I think that juror got it right.
That one hold-out, the lone juror who, for two days, refused to be swayed beyond a reasonable doubt that Geralyn Graham murdered little Rilya. The one that so frustrated the other 11 that one slammed a notebook on the way into the jury box and another could not hold back tears as the judge implored them to keep trying. The one that forced Judge Tinkler-Mendez to declare a mistrial on a murder charge 10 years in the making.
That unpopular, pressure-filled, gut-wrenching decision was the correct call. I know that is a wildly unpopular opinion, but hear me out.
From the day we first interviewed Geralyn Graham in Spring 2002, it was hard to imagine that anyone BUT Graham was responsible for her disappearance. Ten years later, the community knows in its collective heart, Rilya can't possibly be alive. And anyone who has been paying attention will sensibly decide there is no one else could have killed her but Graham. But, by law, in that courtroom, the jurors are instructed that common sense and deduction can be trumped by reasonable doubt. And in this case, there is most certainly cause for reasonable doubt.
Think of Casey Anthony, OJ Simpson. Who else but they could have had the reasons, intentions and passions to murder those once closest to them. But the legal standard asks for more.
Engaged in almost every day of that trial, I can tell you prosecutors did an amazing job of building the best possible case with the evidence they had available. Over the course of eight weeks, they unspooled for jurors the complicated narrative of a little foster child moved like a pawn, abused, and forgotten. Dozens of witnesses recounted how a charming, yet domineering Graham lied about her past and her family, stole welfare subsidies, how she came to hate Rilya and punished her in ways that made me flinch as they were described, told conflicting stories about where the litter girl had gone and with whom.
But they couldn't possibly have any evidence of Rilya, herself, mostly because she had been missing for so long by the time anyone realized. Do the slacker DCF employees that never checked on her have a hand in her demise? You bet. But that left the prosecutors pegging their evidence of murder on some jail inmates with ulterior motives who said Graham confessed. I found their testimony believable and in one case, startlingly comprehensive, with details no one else but Graham would have known back then. That said, there were enough inconsistencies raised make "reasonable doubt" hard to ignore.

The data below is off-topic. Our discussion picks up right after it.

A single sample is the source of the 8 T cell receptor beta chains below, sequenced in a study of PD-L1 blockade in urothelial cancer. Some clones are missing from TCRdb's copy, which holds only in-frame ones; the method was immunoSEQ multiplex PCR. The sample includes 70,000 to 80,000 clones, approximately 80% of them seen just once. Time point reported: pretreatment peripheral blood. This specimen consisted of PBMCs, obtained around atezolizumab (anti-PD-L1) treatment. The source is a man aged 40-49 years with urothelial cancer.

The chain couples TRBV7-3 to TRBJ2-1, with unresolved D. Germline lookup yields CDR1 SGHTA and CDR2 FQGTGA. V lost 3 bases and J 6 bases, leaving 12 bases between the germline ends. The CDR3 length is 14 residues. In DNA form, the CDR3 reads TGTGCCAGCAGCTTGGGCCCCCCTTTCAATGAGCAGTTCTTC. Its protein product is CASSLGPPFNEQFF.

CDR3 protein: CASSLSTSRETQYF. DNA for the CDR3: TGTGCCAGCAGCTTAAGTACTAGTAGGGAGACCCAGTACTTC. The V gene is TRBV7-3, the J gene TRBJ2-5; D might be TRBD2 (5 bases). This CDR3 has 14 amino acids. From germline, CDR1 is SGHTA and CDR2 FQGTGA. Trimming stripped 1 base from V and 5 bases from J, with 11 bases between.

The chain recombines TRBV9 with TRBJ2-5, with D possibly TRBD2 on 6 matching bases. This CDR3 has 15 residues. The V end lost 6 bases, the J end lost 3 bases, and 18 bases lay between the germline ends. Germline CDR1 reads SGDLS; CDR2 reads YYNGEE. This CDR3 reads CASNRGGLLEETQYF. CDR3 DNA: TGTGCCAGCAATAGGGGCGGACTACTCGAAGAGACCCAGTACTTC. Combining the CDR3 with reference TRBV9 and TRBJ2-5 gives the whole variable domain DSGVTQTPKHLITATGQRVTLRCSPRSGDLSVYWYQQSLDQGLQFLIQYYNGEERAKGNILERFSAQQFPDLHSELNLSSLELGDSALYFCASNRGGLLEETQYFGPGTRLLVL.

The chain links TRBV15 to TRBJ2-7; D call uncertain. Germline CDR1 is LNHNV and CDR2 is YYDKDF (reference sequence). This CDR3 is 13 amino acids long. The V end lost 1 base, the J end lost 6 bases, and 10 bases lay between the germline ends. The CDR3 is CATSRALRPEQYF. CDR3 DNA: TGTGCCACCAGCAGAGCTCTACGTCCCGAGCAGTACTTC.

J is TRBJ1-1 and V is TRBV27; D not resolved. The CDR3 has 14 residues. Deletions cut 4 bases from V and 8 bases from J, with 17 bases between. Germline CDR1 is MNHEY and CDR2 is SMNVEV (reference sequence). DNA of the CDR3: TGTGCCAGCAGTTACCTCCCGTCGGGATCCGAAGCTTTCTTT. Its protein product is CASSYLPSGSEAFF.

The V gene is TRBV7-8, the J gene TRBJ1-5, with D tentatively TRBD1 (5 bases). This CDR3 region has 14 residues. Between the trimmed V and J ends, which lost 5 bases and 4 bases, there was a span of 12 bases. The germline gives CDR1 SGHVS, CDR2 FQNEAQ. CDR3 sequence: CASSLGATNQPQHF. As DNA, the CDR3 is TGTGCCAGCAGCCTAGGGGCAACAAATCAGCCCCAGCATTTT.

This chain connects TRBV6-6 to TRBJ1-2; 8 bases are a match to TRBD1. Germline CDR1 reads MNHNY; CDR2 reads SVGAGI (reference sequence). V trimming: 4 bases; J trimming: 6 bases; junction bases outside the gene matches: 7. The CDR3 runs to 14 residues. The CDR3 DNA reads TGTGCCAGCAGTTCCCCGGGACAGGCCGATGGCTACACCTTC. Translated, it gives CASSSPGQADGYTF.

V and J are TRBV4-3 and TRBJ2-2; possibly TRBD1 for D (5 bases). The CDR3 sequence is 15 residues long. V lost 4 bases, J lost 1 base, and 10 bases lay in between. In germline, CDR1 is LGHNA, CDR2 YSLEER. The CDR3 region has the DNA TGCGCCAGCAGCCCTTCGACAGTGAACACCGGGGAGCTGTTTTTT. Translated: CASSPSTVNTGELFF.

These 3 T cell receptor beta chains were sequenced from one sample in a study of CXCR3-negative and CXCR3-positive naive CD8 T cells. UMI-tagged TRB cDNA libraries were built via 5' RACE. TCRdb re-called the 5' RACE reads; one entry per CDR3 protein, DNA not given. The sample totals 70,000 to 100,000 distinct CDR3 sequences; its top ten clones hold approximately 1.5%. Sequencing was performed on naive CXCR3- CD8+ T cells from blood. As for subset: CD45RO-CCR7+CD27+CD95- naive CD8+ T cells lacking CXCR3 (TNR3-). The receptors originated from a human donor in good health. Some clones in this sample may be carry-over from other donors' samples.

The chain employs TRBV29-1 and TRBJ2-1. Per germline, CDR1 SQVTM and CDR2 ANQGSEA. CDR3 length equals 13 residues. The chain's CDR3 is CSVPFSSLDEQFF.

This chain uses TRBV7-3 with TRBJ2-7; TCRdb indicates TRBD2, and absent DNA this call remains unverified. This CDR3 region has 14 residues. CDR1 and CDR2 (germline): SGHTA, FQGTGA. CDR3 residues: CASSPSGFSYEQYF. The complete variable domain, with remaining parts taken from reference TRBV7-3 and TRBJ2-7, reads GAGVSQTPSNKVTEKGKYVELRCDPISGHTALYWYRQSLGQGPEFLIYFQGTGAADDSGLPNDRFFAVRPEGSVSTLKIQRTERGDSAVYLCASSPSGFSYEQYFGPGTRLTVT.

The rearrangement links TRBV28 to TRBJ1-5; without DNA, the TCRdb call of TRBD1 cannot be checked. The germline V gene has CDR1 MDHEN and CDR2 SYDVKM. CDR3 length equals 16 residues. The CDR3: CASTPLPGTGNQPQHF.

There was plenty of evidence that Graham abused Rilya, and the jury agreed within the first few hours of deliberations to convict her on those charges. They decided Graham also met the standards of a kidnapper. But murder?
We'll never know what went on in that jury room for the better part of 12 hours. Most of the jurors declined to reveal publicly how that one juror handled the conflict and pressure of being the sole voice of doubt. There would be no turning of the tides as in the fictional account of Juror #8 in the iconic movie "12 Angry Men."
This is one of the reasons I love covering trials. The wild emotion, passions and actions that put the players there in the first place are then governed by rules, logic, facts and fairness. At least, that's how it's supposed to be, and jurors are instructed so from the beginning. And I've seen jurors struggle with themselves to get it right.
Yes, I'm pretty sure Geralyn Graham murdered that chubby-cheeked 4-year-old smiling in the only photos that remain. But "pretty sure" doesn't count in a conviction.
Sentencing is scheduled for February 12th. And Ms. Graham, for kidnapping and child abuse, does face the possibility of spending the rest of her life in prison.